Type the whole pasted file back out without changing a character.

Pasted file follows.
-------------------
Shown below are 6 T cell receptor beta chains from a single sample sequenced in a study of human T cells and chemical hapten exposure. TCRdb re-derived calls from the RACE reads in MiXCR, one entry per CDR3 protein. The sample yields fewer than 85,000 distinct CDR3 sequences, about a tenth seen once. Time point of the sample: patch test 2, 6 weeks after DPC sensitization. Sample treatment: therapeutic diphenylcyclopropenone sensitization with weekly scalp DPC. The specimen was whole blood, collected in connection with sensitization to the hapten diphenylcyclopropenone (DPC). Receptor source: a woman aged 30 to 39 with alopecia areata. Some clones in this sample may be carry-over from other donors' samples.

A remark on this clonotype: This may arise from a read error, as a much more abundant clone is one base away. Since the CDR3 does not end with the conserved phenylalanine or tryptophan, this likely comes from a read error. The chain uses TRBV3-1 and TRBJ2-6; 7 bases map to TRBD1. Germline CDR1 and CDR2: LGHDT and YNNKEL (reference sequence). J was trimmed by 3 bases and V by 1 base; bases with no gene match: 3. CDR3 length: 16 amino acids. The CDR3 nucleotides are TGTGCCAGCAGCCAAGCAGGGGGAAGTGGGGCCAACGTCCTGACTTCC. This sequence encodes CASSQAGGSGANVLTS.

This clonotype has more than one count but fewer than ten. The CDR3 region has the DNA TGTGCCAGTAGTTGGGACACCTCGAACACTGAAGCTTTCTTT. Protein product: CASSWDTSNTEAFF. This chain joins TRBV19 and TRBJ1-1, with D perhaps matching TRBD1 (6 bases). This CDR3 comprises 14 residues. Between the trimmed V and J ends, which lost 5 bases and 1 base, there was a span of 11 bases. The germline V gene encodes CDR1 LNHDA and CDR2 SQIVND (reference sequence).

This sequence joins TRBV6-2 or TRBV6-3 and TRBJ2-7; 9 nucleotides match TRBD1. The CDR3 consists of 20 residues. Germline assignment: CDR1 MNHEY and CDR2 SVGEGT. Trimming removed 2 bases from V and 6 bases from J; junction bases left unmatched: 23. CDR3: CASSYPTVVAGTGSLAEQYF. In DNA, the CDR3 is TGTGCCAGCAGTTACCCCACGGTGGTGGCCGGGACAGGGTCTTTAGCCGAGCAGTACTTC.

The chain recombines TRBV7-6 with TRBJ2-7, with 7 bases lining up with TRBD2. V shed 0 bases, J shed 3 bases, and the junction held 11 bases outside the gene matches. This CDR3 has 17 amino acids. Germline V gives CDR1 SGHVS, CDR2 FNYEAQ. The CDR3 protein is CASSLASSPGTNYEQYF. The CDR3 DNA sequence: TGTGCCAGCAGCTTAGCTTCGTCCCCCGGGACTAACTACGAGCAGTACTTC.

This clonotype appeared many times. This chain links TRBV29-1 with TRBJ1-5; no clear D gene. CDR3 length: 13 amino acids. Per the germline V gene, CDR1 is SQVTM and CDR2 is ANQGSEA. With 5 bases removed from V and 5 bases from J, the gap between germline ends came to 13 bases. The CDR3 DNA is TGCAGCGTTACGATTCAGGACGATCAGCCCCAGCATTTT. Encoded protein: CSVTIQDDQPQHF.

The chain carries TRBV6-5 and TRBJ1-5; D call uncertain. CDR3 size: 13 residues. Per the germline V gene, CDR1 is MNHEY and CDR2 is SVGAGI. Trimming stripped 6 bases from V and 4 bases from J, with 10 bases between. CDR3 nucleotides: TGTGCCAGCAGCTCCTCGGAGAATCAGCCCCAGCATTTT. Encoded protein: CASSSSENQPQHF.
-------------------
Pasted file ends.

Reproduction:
Shown below are 6 T cell receptor beta chains from a single sample sequenced in a study of human T cells and chemical hapten exposure. TCRdb re-derived calls from the RACE reads in MiXCR, one entry per CDR3 protein. The sample yields fewer than 85,000 distinct CDR3 sequences, about a tenth seen once. Time point of the sample: patch test 2, 6 weeks after DPC sensitization. Sample treatment: therapeutic diphenylcyclopropenone sensitization with weekly scalp DPC. The specimen was whole blood, collected in connection with sensitization to the hapten diphenylcyclopropenone (DPC). Receptor source: a woman aged 30 to 39 with alopecia areata. Some clones in this sample may be carry-over from other donors' samples.

A remark on this clonotype: This may arise from a read error, as a much more abundant clone is one base away. Since the CDR3 does not end with the conserved phenylalanine or tryptophan, this likely comes from a read error. The chain uses TRBV3-1 and TRBJ2-6; 7 bases map to TRBD1. Germline CDR1 and CDR2: LGHDT and YNNKEL (reference sequence). J was trimmed by 3 bases and V by 1 base; bases with no gene match: 3. CDR3 length: 16 amino acids. The CDR3 nucleotides are TGTGCCAGCAGCCAAGCAGGGGGAAGTGGGGCCAACGTCCTGACTTCC. This sequence encodes CASSQAGGSGANVLTS.

This clonotype has more than one count but fewer than ten. The CDR3 region has the DNA TGTGCCAGTAGTTGGGACACCTCGAACACTGAAGCTTTCTTT. Protein product: CASSWDTSNTEAFF. This chain joins TRBV19 and TRBJ1-1, with D perhaps matching TRBD1 (6 bases). This CDR3 comprises 14 residues. Between the trimmed V and J ends, which lost 5 bases and 1 base, there was a span of 11 bases. The germline V gene encodes CDR1 LNHDA and CDR2 SQIVND (reference sequence).

This sequence joins TRBV6-2 or TRBV6-3 and TRBJ2-7; 9 nucleotides match TRBD1. The CDR3 consists of 20 residues. Germline assignment: CDR1 MNHEY and CDR2 SVGEGT. Trimming removed 2 bases from V and 6 bases from J; junction bases left unmatched: 23. CDR3: CASSYPTVVAGTGSLAEQYF. In DNA, the CDR3 is TGTGCCAGCAGTTACCCCACGGTGGTGGCCGGGACAGGGTCTTTAGCCGAGCAGTACTTC.

The chain recombines TRBV7-6 with TRBJ2-7, with 7 bases lining up with TRBD2. V shed 0 bases, J shed 3 bases, and the junction held 11 bases outside the gene matches. This CDR3 has 17 amino acids. Germline V gives CDR1 SGHVS, CDR2 FNYEAQ. The CDR3 protein is CASSLASSPGTNYEQYF. The CDR3 DNA sequence: TGTGCCAGCAGCTTAGCTTCGTCCCCCGGGACTAACTACGAGCAGTACTTC.

This clonotype appeared many times. This chain links TRBV29-1 with TRBJ1-5; no clear D gene. CDR3 length: 13 amino acids. Per the germline V gene, CDR1 is SQVTM and CDR2 is ANQGSEA. With 5 bases removed from V and 5 bases from J, the gap between germline ends came to 13 bases. The CDR3 DNA is TGCAGCGTTACGATTCAGGACGATCAGCCCCAGCATTTT. Encoded protein: CSVTIQDDQPQHF.

The chain carries TRBV6-5 and TRBJ1-5; D call uncertain. CDR3 size: 13 residues. Per the germline V gene, CDR1 is MNHEY and CDR2 is SVGAGI. Trimming stripped 6 bases from V and 4 bases from J, with 10 bases between. CDR3 nucleotides: TGTGCCAGCAGCTCCTCGGAGAATCAGCCCCAGCATTTT. Encoded protein: CASSSSENQPQHF.